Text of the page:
Tuesday, December 12, 2023

Holiday Cheer!


Terry here: The year-end book review is one of my favorite blog posts. I love to read what others recommend. And I enjoy going back over the books I’ve read during the year and remembering why I either loved them or not so much. Occasionally because I was on a conference panel or was given a book as a gift, I discovered writers I might never have otherwise read, and that can be so rewarding! 

 Be prepared. I read a LOT of books this year, and this is a long list. I tried to pare it down, but every one that I recommended I felt really deserved recognition. 

 Here they are in the order I read them. 

 Bombay Monsoon, James Ziskin. Set in 1975, it’s the story of a young journalist who is sent on assignment to India and ends up falling for the wrong woman. Although it’s about a reporter, the book had the feel of a spy novel. 

 All Her Little Secrets, Wanda Morris. Who doesn’t know by now that Wanda Morris is an exceptional writer. This is the story of a lawyer who has kept her past hidden and gets her comeuppance when the man she has been sleeping with gets murdered and she is promoted into his position. The writing is superb, the story engrossing.

Here are two books I probably would never have picked up had I not been moderating a panel that included these writers: 

Device Free Weekend, Sean Doolittle. Techno thriller about Ryan Cloverhill, who made billions of dollars on a tech career. He invites seven friends to an all-expenses-paid weekend on his private island. The friends are allowed no devices—phones, tablets, or laptops. The book goes from an intriguing setup to a breath-taking plot. Ingenious and fast-paced.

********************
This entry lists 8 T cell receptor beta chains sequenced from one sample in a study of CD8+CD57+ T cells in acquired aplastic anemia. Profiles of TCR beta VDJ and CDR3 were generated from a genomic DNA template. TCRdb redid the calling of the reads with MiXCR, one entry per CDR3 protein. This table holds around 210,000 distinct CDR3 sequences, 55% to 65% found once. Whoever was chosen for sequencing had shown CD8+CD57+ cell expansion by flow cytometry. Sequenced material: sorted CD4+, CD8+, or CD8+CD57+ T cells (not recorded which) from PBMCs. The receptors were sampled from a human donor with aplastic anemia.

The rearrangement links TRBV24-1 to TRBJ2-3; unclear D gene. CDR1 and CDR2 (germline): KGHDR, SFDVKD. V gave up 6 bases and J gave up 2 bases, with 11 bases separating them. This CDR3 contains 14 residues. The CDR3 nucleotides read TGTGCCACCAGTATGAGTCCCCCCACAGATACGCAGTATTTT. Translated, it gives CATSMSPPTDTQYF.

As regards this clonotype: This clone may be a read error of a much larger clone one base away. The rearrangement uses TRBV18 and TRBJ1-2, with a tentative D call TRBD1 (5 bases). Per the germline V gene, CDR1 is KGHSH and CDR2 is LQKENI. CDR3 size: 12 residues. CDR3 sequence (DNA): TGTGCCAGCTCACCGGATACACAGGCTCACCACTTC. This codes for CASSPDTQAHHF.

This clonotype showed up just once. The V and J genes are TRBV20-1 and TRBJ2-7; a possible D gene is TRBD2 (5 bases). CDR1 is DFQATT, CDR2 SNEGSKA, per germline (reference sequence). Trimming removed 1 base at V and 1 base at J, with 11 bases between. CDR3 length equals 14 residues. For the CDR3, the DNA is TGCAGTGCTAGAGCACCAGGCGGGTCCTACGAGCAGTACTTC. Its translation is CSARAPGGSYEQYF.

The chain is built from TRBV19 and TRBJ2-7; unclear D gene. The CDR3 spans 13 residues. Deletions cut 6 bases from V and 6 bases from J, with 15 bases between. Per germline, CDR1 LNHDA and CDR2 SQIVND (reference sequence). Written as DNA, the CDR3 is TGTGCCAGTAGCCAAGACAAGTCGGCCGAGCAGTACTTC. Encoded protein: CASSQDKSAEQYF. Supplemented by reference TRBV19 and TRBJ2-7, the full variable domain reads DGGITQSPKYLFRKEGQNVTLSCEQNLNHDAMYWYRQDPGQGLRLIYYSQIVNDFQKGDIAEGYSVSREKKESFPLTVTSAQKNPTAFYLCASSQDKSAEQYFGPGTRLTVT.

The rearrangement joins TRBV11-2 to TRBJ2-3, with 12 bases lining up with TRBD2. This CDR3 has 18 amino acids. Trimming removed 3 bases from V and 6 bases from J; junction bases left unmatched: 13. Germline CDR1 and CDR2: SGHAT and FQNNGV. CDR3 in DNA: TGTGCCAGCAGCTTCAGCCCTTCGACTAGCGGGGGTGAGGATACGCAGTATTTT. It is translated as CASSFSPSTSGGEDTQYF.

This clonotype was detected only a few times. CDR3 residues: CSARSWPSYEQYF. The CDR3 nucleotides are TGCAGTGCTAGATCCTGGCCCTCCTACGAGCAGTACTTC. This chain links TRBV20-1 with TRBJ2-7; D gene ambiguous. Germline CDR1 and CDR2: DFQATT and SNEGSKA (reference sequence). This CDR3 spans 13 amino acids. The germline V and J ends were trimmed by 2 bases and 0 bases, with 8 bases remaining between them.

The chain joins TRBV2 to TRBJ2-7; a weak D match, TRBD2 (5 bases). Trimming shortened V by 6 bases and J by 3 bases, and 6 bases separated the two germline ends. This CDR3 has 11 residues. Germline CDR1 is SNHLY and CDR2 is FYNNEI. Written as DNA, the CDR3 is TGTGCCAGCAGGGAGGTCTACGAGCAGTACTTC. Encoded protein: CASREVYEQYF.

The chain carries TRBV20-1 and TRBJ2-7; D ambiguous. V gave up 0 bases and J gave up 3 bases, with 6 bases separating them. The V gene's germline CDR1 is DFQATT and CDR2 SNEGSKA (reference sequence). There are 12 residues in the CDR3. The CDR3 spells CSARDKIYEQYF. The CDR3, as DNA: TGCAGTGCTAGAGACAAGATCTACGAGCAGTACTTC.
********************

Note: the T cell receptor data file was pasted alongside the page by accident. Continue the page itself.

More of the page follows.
Dance of the Returned, Devon A. Mihesuah—about American Indian time travel. Leroy Red Bear Ears is the instigator of the portal to the past for this Choctaw tribe. This is for sure something I never would have picked up on my own and I’m so glad I did. It’s beautifully written, with well-drawn characters and a deep plot. It digs deep into Choctaw culture, which is understandable because Mihesuah is a member of the Choctaw nation. 

 Hide, Tracy Clark. In Hide Clark really steps up her game. Part thriller, part police procedural, it introduces Harriet Foster, a cop who lost her partner to suicide and has been reassigned to a different police department. Very textured, well-written story.

 For a change of pace from my usual thriller/cop fare, I read Susan Shea’s Murder Visits a French Village. Loved this book. It’s a true mystery, but also has wonderful descriptions of French cooking and French culture. 

 Exit Wounds, Shannon Baker-A perfectly executed mystery. A huge family is surprised when their elusive mother, an artist, kills a man. Baker’s ability to describe people is unparalleled. I was completely engrossed and felt like I knew these characters. 

 For another book that’s a little different, read Gerald Elias’s Roundtree Days. It’s a hoot, a send-up of Longmire Days, the festival held each year based on Craig Johnson’s famous Sheriff Longmire. Characters and situations are hilarious.